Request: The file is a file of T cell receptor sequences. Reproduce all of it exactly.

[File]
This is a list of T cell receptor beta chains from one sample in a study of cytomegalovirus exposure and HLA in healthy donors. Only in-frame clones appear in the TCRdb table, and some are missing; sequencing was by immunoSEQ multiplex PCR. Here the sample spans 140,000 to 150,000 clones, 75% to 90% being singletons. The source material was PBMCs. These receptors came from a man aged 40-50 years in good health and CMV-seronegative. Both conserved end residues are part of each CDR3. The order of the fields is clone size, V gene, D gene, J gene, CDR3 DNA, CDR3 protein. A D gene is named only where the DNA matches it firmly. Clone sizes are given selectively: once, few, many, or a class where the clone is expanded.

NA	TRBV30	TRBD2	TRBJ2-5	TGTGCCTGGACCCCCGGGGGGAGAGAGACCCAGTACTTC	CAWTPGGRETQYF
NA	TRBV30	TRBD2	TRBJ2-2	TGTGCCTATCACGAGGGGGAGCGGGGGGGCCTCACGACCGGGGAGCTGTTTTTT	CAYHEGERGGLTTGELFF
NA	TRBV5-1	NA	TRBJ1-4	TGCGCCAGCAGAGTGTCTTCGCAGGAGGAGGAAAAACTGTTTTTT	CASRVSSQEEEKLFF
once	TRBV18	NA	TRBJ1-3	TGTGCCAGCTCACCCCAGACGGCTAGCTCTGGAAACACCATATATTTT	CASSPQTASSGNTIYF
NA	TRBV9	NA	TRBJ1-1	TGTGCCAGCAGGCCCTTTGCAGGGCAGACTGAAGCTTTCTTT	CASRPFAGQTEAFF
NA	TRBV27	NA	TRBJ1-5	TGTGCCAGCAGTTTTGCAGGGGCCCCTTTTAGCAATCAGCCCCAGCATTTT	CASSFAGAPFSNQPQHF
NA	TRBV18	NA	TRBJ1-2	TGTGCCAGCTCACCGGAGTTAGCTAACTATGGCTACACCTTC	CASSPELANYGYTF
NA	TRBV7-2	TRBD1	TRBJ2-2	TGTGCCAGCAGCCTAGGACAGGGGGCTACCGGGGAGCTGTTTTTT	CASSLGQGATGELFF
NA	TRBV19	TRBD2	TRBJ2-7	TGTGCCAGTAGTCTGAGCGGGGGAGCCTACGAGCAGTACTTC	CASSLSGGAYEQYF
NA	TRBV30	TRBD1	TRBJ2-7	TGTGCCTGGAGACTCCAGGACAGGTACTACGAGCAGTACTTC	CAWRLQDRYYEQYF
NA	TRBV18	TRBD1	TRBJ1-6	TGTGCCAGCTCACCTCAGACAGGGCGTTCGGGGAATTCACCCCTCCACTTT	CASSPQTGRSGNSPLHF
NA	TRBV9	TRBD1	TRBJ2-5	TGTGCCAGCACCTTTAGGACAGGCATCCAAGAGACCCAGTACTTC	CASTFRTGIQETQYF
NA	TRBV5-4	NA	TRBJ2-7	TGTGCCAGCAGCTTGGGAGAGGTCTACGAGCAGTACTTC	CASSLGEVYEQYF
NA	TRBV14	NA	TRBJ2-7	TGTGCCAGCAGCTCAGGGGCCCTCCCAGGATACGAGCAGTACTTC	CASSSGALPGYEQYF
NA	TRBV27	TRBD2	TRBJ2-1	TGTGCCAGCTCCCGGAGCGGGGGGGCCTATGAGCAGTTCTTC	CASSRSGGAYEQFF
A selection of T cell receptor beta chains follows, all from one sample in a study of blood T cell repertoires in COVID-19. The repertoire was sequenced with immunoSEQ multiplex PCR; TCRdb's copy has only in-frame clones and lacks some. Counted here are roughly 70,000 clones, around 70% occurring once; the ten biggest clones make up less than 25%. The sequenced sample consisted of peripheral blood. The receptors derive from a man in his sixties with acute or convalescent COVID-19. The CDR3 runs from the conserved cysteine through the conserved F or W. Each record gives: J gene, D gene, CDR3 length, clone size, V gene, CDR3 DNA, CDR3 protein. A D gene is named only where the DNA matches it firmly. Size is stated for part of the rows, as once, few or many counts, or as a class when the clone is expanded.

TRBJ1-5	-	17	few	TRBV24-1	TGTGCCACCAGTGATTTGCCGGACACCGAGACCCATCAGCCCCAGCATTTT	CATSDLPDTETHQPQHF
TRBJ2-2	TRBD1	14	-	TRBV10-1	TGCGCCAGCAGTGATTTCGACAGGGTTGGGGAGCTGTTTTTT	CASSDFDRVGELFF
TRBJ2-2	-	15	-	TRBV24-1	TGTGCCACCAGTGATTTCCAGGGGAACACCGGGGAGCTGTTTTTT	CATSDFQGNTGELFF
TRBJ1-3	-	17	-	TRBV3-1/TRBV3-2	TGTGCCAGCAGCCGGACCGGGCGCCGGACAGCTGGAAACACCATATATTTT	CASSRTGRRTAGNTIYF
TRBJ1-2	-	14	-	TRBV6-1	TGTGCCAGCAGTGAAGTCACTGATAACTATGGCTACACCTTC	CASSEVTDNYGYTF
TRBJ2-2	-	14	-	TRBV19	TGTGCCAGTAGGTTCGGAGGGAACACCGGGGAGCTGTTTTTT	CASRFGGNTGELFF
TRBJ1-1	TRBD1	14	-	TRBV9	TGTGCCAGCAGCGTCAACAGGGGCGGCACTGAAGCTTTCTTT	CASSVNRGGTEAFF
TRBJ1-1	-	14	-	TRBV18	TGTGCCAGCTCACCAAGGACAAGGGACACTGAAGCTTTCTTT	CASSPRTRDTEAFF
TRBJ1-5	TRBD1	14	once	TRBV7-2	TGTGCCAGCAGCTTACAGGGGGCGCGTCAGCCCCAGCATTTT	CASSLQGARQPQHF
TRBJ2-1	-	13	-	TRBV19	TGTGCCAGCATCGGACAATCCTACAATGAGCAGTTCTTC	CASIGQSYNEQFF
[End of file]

This is a list of T cell receptor beta chains from one sample in a study of cytomegalovirus exposure and HLA in healthy donors. Only in-frame clones appear in the TCRdb table, and some are missing; sequencing was by immunoSEQ multiplex PCR. Here the sample spans 140,000 to 150,000 clones, 75% to 90% being singletons. The source material was PBMCs. These receptors came from a man aged 40-50 years in good health and CMV-seronegative. Both conserved end residues are part of each CDR3. The order of the fields is clone size, V gene, D gene, J gene, CDR3 DNA, CDR3 protein. A D gene is named only where the DNA matches it firmly. Clone sizes are given selectively: once, few, many, or a class where the clone is expanded.

NA	TRBV30	TRBD2	TRBJ2-5	TGTGCCTGGACCCCCGGGGGGAGAGAGACCCAGTACTTC	CAWTPGGRETQYF
NA	TRBV30	TRBD2	TRBJ2-2	TGTGCCTATCACGAGGGGGAGCGGGGGGGCCTCACGACCGGGGAGCTGTTTTTT	CAYHEGERGGLTTGELFF
NA	TRBV5-1	NA	TRBJ1-4	TGCGCCAGCAGAGTGTCTTCGCAGGAGGAGGAAAAACTGTTTTTT	CASRVSSQEEEKLFF
once	TRBV18	NA	TRBJ1-3	TGTGCCAGCTCACCCCAGACGGCTAGCTCTGGAAACACCATATATTTT	CASSPQTASSGNTIYF
NA	TRBV9	NA	TRBJ1-1	TGTGCCAGCAGGCCCTTTGCAGGGCAGACTGAAGCTTTCTTT	CASRPFAGQTEAFF
NA	TRBV27	NA	TRBJ1-5	TGTGCCAGCAGTTTTGCAGGGGCCCCTTTTAGCAATCAGCCCCAGCATTTT	CASSFAGAPFSNQPQHF
NA	TRBV18	NA	TRBJ1-2	TGTGCCAGCTCACCGGAGTTAGCTAACTATGGCTACACCTTC	CASSPELANYGYTF
NA	TRBV7-2	TRBD1	TRBJ2-2	TGTGCCAGCAGCCTAGGACAGGGGGCTACCGGGGAGCTGTTTTTT	CASSLGQGATGELFF
NA	TRBV19	TRBD2	TRBJ2-7	TGTGCCAGTAGTCTGAGCGGGGGAGCCTACGAGCAGTACTTC	CASSLSGGAYEQYF
NA	TRBV30	TRBD1	TRBJ2-7	TGTGCCTGGAGACTCCAGGACAGGTACTACGAGCAGTACTTC	CAWRLQDRYYEQYF
NA	TRBV18	TRBD1	TRBJ1-6	TGTGCCAGCTCACCTCAGACAGGGCGTTCGGGGAATTCACCCCTCCACTTT	CASSPQTGRSGNSPLHF
NA	TRBV9	TRBD1	TRBJ2-5	TGTGCCAGCACCTTTAGGACAGGCATCCAAGAGACCCAGTACTTC	CASTFRTGIQETQYF
NA	TRBV5-4	NA	TRBJ2-7	TGTGCCAGCAGCTTGGGAGAGGTCTACGAGCAGTACTTC	CASSLGEVYEQYF
NA	TRBV14	NA	TRBJ2-7	TGTGCCAGCAGCTCAGGGGCCCTCCCAGGATACGAGCAGTACTTC	CASSSGALPGYEQYF
NA	TRBV27	TRBD2	TRBJ2-1	TGTGCCAGCTCCCGGAGCGGGGGGGCCTATGAGCAGTTCTTC	CASSRSGGAYEQFF
A selection of T cell receptor beta chains follows, all from one sample in a study of blood T cell repertoires in COVID-19. The repertoire was sequenced with immunoSEQ multiplex PCR; TCRdb's copy has only in-frame clones and lacks some. Counted here are roughly 70,000 clones, around 70% occurring once; the ten biggest clones make up less than 25%. The sequenced sample consisted of peripheral blood. The receptors derive from a man in his sixties with acute or convalescent COVID-19. The CDR3 runs from the conserved cysteine through the conserved F or W. Each record gives: J gene, D gene, CDR3 length, clone size, V gene, CDR3 DNA, CDR3 protein. A D gene is named only where the DNA matches it firmly. Size is stated for part of the rows, as once, few or many counts, or as a class when the clone is expanded.

TRBJ1-5	-	17	few	TRBV24-1	TGTGCCACCAGTGATTTGCCGGACACCGAGACCCATCAGCCCCAGCATTTT	CATSDLPDTETHQPQHF
TRBJ2-2	TRBD1	14	-	TRBV10-1	TGCGCCAGCAGTGATTTCGACAGGGTTGGGGAGCTGTTTTTT	CASSDFDRVGELFF
TRBJ2-2	-	15	-	TRBV24-1	TGTGCCACCAGTGATTTCCAGGGGAACACCGGGGAGCTGTTTTTT	CATSDFQGNTGELFF
TRBJ1-3	-	17	-	TRBV3-1/TRBV3-2	TGTGCCAGCAGCCGGACCGGGCGCCGGACAGCTGGAAACACCATATATTTT	CASSRTGRRTAGNTIYF
TRBJ1-2	-	14	-	TRBV6-1	TGTGCCAGCAGTGAAGTCACTGATAACTATGGCTACACCTTC	CASSEVTDNYGYTF
TRBJ2-2	-	14	-	TRBV19	TGTGCCAGTAGGTTCGGAGGGAACACCGGGGAGCTGTTTTTT	CASRFGGNTGELFF
TRBJ1-1	TRBD1	14	-	TRBV9	TGTGCCAGCAGCGTCAACAGGGGCGGCACTGAAGCTTTCTTT	CASSVNRGGTEAFF
TRBJ1-1	-	14	-	TRBV18	TGTGCCAGCTCACCAAGGACAAGGGACACTGAAGCTTTCTTT	CASSPRTRDTEAFF
TRBJ1-5	TRBD1	14	once	TRBV7-2	TGTGCCAGCAGCTTACAGGGGGCGCGTCAGCCCCAGCATTTT	CASSLQGARQPQHF
TRBJ2-1	-	13	-	TRBV19	TGTGCCAGCATCGGACAATCCTACAATGAGCAGTTCTTC	CASIGQSYNEQFF